I don’t mean to discourage you from learning about neuroscience, though. Some facts are more straightforward than they usually are, and it’s good to know what tools you have to work with. There are also ways to use neuroscience for designing AI besides generic cortical principles. For example, sometimes things seem to contradict assumptions, and sometimes things inspire theoretical ideas.

When I started, the terminology alone was pretty overwhelming. It’s a bit better in things besides papers, like wikipedia articles, but still takes time. It’s probably easiest to focus on something specific, like a specific topic or part of the brain. Every time I read about a new topic, there’s lots of words and concepts I don’t understand.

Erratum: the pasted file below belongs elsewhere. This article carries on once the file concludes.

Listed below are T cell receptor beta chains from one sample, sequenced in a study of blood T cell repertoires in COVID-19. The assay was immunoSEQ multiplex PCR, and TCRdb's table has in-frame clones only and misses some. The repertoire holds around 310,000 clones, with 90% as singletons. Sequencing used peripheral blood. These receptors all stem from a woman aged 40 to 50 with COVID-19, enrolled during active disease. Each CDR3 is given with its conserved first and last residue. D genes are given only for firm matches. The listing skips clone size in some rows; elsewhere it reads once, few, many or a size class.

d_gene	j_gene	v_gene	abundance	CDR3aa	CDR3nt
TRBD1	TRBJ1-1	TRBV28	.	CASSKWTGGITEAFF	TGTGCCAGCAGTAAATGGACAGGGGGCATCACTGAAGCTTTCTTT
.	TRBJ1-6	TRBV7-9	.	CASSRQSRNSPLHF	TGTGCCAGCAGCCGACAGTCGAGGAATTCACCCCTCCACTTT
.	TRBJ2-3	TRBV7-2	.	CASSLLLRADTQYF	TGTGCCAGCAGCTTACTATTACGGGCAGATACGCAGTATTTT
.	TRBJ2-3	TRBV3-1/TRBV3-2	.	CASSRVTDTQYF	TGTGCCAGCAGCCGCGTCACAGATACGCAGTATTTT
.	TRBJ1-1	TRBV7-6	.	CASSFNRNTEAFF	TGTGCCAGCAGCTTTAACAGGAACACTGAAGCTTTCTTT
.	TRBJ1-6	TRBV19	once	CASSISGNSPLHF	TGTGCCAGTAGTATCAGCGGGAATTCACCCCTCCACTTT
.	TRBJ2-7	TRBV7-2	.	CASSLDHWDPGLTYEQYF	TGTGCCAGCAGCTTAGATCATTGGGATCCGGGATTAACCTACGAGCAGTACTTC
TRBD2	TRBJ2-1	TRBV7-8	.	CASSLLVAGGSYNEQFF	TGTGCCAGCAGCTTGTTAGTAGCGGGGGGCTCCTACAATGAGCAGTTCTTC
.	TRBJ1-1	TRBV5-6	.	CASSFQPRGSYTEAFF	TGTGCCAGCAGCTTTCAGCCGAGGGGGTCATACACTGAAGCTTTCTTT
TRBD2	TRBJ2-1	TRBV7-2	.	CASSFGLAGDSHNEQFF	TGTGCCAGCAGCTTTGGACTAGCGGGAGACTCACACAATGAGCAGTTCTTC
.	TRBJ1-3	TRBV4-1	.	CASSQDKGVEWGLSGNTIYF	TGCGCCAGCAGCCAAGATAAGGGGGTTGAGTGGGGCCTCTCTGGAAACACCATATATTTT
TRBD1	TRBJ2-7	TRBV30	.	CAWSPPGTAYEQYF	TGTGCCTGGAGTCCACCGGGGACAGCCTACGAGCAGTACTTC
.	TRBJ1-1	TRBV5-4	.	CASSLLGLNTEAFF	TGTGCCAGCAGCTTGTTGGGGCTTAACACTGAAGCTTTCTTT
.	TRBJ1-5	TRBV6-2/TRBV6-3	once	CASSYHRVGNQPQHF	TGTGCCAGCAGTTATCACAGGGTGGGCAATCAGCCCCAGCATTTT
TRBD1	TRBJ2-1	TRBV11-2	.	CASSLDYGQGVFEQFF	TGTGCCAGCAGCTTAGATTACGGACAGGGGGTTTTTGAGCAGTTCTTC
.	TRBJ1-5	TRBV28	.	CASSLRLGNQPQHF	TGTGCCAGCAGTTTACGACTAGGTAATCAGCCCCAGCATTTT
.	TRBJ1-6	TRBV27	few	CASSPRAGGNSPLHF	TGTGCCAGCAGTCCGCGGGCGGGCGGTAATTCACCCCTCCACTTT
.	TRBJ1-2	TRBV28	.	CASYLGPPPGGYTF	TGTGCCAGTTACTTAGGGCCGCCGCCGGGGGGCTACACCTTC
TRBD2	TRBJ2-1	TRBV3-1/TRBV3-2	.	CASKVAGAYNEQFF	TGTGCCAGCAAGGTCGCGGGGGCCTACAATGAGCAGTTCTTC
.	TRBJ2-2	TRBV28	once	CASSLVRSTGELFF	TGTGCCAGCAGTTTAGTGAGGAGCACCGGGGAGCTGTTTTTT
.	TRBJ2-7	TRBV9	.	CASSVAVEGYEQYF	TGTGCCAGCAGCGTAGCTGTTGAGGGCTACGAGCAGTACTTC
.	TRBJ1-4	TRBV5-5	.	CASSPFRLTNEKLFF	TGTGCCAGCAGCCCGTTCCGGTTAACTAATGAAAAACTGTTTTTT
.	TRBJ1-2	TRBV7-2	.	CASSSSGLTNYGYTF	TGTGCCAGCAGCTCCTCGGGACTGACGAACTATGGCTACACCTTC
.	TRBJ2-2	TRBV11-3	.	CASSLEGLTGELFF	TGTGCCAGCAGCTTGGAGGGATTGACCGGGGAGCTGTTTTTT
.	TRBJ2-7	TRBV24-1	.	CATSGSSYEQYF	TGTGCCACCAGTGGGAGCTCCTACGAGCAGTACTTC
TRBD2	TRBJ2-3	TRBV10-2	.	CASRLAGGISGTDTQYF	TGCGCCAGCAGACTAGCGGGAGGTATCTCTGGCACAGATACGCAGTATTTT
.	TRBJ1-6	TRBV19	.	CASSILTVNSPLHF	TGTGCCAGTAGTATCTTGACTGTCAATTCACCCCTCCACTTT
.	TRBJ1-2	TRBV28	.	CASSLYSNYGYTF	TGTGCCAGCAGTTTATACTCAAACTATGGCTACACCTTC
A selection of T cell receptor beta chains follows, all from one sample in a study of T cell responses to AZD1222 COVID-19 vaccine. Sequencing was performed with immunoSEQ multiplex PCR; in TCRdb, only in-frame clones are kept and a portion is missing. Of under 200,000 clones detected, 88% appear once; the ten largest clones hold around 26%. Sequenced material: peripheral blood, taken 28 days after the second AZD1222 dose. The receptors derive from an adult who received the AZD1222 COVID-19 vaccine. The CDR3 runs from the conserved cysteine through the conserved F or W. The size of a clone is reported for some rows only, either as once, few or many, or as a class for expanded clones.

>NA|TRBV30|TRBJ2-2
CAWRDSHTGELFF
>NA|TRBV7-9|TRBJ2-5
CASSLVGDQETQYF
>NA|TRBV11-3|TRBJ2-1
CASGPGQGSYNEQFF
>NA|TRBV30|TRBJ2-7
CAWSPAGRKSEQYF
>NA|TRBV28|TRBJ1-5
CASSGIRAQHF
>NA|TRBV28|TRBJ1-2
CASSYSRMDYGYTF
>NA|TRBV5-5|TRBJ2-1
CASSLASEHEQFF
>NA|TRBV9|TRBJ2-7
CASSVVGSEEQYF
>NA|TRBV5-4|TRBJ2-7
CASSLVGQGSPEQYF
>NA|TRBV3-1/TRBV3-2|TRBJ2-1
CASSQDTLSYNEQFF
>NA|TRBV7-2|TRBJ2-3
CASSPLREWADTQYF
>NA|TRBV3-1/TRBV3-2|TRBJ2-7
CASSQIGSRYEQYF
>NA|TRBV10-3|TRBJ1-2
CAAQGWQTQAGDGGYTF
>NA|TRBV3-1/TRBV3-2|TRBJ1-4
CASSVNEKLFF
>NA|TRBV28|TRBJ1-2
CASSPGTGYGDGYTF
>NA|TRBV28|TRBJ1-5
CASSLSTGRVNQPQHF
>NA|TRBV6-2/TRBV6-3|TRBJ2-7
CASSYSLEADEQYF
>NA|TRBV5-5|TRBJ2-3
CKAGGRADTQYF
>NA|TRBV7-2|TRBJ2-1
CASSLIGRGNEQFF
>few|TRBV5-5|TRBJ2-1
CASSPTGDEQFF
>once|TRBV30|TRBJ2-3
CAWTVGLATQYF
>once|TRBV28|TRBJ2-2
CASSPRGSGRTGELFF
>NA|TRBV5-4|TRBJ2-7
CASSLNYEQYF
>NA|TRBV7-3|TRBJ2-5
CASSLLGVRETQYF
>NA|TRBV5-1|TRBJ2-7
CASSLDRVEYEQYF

I don’t think so, but I’m not sure.

I’d worry about this part’s being true last.

Generally, plasticity is asymmetric, although I’d guess not always. The order in which cells fire is usually, presynaptic cell fires first and then postsynaptic cell fires second → reinforce the synapse, otherwise weaken the synapse. In layer 5, the order can reverse. The scholarpedia article on spike timing dependent plasticity seems to say that in general, but I’m not sure it’s always true, because I recall it being based on burst firing mode.

As far as I know, basal ganglia doesn’t project directly to the cortex. Instead, they project to the thalamus.

There are multiple classes / groups of cells in each layer, each with distinct connections and properties. One of the most prominent connections between layers is from L2/3 to L5. I’m not sure whether they’re proximal, so maybe the proximal ones are rare. There are connections in layer 5, but I don’t know whether they’re dense and distal.